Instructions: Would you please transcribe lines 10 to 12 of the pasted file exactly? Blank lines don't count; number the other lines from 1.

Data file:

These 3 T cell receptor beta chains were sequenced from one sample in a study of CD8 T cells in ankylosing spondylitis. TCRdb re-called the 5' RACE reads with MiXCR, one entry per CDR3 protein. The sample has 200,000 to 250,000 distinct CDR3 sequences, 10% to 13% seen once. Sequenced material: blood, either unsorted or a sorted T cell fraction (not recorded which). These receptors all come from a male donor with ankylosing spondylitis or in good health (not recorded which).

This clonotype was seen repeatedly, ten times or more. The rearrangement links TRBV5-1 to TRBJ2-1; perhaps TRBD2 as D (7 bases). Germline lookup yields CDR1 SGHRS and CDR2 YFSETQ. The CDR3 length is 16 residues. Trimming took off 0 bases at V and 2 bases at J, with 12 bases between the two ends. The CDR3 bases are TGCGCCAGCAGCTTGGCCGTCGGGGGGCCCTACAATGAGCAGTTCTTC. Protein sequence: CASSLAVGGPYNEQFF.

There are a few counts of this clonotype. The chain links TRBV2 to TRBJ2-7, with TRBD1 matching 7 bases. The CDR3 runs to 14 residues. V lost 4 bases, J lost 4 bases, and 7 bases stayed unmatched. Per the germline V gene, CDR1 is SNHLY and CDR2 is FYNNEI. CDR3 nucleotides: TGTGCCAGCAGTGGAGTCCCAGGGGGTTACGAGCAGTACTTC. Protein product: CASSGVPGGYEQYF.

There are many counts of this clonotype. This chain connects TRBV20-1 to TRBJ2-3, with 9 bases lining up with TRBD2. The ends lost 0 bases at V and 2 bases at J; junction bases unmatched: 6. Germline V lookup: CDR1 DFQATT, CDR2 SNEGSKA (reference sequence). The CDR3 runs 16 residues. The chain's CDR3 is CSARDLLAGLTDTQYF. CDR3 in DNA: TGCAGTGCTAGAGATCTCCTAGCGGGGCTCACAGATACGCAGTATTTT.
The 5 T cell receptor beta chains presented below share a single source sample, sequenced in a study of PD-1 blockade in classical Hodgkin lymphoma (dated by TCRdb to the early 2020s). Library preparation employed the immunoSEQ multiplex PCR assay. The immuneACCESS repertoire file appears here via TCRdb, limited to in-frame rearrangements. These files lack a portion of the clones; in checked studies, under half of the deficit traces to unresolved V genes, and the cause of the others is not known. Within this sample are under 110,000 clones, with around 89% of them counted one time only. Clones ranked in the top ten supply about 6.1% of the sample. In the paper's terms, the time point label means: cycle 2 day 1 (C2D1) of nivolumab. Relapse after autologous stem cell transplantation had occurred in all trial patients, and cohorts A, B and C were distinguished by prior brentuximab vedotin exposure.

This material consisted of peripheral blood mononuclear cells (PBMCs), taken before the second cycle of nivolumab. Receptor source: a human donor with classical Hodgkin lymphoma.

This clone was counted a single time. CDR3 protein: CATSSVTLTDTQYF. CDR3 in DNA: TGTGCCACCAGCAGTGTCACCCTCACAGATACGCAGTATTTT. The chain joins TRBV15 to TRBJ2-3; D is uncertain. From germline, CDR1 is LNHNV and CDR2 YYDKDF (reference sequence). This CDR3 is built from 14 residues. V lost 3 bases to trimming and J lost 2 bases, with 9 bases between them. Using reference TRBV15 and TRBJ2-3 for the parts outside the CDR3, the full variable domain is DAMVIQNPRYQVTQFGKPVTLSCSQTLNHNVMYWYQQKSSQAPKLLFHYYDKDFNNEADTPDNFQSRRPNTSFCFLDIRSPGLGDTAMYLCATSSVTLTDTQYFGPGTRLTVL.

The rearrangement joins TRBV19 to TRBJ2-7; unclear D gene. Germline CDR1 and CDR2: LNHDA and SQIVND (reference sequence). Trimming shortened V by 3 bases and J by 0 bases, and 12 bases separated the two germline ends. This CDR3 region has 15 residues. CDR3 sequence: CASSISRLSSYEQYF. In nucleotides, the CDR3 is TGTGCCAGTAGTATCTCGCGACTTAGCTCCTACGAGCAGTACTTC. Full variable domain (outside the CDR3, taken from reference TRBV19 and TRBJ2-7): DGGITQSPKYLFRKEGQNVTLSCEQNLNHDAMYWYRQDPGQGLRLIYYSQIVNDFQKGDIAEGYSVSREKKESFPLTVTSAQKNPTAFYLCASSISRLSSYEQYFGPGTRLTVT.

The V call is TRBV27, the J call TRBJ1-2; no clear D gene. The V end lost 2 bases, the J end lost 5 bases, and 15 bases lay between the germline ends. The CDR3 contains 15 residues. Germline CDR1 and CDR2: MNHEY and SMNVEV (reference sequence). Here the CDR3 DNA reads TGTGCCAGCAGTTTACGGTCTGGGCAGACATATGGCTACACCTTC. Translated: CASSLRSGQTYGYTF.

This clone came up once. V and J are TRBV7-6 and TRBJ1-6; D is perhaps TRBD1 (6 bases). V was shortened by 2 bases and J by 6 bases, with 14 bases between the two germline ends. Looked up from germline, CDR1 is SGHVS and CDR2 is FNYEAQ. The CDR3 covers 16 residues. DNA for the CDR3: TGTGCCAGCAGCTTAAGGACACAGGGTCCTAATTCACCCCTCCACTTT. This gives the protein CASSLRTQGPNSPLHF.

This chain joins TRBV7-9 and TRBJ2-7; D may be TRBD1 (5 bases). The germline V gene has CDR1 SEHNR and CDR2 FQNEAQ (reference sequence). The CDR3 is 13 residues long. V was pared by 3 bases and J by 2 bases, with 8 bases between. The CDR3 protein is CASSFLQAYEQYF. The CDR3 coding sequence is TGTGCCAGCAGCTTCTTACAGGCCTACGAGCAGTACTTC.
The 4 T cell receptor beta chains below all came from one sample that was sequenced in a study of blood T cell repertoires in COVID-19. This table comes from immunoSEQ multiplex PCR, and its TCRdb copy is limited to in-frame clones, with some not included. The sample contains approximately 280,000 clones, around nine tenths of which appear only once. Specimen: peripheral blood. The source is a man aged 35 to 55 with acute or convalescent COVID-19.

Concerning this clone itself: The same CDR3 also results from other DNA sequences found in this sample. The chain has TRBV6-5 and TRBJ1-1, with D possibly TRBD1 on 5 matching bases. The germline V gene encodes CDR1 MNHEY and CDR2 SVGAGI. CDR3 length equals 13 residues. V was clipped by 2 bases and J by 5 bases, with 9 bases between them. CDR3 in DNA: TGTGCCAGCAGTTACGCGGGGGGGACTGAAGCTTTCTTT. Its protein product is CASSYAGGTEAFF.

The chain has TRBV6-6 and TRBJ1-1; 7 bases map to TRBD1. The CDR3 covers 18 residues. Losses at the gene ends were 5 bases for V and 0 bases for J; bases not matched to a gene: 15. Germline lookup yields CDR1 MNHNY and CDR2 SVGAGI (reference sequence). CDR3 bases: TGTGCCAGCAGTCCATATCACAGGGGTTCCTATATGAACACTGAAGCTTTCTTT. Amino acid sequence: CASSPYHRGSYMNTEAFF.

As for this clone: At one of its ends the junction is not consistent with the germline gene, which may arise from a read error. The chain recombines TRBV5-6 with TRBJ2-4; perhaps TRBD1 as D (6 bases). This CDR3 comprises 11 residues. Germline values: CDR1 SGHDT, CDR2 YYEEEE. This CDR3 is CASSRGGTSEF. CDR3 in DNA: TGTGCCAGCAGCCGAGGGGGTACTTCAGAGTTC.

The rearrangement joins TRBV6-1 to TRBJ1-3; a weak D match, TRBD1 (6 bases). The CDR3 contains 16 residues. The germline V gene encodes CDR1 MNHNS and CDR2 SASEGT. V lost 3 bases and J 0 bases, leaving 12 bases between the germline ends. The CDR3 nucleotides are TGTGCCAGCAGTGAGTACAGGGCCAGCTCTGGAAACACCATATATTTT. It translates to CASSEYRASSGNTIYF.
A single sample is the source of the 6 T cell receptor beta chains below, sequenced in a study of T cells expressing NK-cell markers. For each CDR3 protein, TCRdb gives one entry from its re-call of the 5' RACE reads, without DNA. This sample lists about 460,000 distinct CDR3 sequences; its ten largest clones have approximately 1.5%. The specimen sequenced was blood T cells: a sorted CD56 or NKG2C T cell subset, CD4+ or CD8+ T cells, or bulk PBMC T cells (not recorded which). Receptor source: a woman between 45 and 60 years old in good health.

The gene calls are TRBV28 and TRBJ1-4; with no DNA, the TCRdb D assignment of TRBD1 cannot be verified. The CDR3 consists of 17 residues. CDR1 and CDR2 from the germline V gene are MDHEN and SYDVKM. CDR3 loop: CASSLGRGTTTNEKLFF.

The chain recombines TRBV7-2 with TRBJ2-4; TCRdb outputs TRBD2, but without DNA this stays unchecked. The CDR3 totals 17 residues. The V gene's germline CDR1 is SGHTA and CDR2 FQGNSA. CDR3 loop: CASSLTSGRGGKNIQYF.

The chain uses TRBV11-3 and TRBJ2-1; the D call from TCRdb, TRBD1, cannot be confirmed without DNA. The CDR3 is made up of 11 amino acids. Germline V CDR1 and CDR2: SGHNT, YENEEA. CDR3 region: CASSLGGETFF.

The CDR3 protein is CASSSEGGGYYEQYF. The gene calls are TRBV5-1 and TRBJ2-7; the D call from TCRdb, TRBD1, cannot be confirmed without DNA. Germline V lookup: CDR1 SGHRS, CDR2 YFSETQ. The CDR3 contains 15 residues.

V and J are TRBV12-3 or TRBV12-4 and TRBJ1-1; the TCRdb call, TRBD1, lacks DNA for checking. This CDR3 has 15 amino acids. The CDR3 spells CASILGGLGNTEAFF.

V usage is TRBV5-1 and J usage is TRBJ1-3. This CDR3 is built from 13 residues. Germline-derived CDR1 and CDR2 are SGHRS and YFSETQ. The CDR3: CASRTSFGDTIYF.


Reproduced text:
This clone came up once. V and J are TRBV7-6 and TRBJ1-6; D is perhaps TRBD1 (6 bases). V was shortened by 2 bases and J by 6 bases, with 14 bases between the two germline ends. Looked up from germline, CDR1 is SGHVS and CDR2 is FNYEAQ. The CDR3 covers 16 residues. DNA for the CDR3: TGTGCCAGCAGCTTAAGGACACAGGGTCCTAATTCACCCCTCCACTTT. This gives the protein CASSLRTQGPNSPLHF.

This chain joins TRBV7-9 and TRBJ2-7; D may be TRBD1 (5 bases). The germline V gene has CDR1 SEHNR and CDR2 FQNEAQ (reference sequence). The CDR3 is 13 residues long. V was pared by 3 bases and J by 2 bases, with 8 bases between. The CDR3 protein is CASSFLQAYEQYF. The CDR3 coding sequence is TGTGCCAGCAGCTTCTTACAGGCCTACGAGCAGTACTTC.
The 4 T cell receptor beta chains below all came from one sample that was sequenced in a study of blood T cell repertoires in COVID-19. This table comes from immunoSEQ multiplex PCR, and its TCRdb copy is limited to in-frame clones, with some not included. The sample contains approximately 280,000 clones, around nine tenths of which appear only once. Specimen: peripheral blood. The source is a man aged 35 to 55 with acute or convalescent COVID-19.